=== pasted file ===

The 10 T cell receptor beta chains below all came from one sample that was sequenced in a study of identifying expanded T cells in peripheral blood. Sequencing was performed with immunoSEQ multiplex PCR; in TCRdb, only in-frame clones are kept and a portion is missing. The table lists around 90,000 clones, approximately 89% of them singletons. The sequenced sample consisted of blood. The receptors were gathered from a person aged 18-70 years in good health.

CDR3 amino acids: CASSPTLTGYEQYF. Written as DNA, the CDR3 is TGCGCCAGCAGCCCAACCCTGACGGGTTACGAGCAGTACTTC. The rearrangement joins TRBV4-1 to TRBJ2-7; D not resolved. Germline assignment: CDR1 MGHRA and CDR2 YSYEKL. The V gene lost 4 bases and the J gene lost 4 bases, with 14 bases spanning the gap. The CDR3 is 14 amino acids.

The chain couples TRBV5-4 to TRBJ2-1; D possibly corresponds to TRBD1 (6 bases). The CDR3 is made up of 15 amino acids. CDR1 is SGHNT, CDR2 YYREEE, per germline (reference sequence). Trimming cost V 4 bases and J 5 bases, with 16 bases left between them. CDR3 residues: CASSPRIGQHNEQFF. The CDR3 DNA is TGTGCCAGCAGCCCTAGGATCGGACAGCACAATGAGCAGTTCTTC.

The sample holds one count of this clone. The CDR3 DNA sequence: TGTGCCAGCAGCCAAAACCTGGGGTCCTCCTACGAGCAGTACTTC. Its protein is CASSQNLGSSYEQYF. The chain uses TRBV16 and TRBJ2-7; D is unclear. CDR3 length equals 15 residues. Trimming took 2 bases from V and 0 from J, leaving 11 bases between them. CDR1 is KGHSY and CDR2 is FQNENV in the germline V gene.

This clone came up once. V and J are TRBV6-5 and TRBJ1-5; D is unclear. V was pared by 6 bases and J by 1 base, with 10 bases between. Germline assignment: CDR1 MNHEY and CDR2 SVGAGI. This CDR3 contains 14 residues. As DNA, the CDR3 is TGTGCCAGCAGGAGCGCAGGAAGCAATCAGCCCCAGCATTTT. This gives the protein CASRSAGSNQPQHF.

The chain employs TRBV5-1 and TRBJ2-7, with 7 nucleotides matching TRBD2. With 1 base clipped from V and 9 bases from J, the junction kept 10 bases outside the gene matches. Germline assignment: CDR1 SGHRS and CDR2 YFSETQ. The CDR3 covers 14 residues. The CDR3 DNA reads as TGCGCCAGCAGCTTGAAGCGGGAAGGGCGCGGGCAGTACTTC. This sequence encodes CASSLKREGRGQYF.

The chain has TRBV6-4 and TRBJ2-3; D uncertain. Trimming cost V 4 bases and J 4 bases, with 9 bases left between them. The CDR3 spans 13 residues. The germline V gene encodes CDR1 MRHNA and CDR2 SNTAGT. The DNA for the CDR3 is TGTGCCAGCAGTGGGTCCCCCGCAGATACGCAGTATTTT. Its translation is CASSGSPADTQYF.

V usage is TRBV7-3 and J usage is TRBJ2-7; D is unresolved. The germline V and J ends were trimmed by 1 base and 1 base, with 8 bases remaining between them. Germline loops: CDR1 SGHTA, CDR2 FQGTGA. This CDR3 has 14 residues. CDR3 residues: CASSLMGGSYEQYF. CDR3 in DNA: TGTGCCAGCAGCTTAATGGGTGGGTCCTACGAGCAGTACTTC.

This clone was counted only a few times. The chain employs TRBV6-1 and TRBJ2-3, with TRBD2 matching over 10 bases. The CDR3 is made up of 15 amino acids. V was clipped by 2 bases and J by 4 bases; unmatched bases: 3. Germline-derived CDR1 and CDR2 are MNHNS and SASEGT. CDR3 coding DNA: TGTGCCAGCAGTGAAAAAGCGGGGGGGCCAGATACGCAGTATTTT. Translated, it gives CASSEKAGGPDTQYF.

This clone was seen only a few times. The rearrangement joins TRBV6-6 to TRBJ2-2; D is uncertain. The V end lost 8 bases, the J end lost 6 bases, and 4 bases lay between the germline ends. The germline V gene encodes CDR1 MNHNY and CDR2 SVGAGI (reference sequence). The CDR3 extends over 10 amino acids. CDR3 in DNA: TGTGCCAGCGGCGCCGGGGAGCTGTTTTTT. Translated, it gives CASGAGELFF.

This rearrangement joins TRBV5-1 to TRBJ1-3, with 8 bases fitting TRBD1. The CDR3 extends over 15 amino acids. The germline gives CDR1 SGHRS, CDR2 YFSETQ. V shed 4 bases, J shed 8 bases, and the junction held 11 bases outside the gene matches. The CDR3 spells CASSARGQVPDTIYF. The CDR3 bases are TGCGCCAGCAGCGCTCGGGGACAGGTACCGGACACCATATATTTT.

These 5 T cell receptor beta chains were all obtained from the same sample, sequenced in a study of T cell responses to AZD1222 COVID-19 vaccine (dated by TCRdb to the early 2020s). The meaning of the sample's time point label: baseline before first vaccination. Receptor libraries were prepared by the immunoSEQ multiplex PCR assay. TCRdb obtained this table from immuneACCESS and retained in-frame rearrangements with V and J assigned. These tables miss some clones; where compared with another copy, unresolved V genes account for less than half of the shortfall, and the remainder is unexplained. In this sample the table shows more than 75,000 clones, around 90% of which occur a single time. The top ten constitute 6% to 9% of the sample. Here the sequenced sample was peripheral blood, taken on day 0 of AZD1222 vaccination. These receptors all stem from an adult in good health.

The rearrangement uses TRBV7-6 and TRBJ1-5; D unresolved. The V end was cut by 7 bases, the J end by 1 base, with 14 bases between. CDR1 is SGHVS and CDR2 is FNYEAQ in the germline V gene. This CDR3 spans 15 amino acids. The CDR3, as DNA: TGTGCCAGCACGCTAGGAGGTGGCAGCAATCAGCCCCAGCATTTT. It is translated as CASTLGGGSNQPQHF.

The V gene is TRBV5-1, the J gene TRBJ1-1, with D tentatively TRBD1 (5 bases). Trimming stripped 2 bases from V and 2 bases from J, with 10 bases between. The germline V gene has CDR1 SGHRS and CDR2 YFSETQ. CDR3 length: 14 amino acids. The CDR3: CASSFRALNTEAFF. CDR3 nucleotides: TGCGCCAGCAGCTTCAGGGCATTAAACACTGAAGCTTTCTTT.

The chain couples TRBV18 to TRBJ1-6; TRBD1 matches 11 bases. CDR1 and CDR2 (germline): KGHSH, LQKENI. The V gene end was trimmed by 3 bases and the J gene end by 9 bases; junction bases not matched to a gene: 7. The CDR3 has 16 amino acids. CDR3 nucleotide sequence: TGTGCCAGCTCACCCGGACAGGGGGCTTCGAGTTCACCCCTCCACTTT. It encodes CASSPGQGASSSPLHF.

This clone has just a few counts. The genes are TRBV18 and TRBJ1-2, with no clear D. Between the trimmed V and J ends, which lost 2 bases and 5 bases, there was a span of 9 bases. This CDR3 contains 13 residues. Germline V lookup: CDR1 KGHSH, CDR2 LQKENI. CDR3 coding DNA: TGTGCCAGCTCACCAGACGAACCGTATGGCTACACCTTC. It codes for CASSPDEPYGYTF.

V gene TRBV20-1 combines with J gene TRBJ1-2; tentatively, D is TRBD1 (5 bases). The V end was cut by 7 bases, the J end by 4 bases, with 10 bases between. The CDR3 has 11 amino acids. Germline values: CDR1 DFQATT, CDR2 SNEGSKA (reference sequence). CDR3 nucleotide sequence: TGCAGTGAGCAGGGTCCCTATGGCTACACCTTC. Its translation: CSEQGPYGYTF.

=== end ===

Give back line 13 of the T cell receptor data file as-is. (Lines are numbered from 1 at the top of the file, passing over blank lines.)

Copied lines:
The rearrangement uses TRBV7-6 and TRBJ1-5; D unresolved. The V end was cut by 7 bases, the J end by 1 base, with 14 bases between. CDR1 is SGHVS and CDR2 is FNYEAQ in the germline V gene. This CDR3 spans 15 amino acids. The CDR3, as DNA: TGTGCCAGCACGCTAGGAGGTGGCAGCAATCAGCCCCAGCATTTT. It is translated as CASTLGGGSNQPQHF.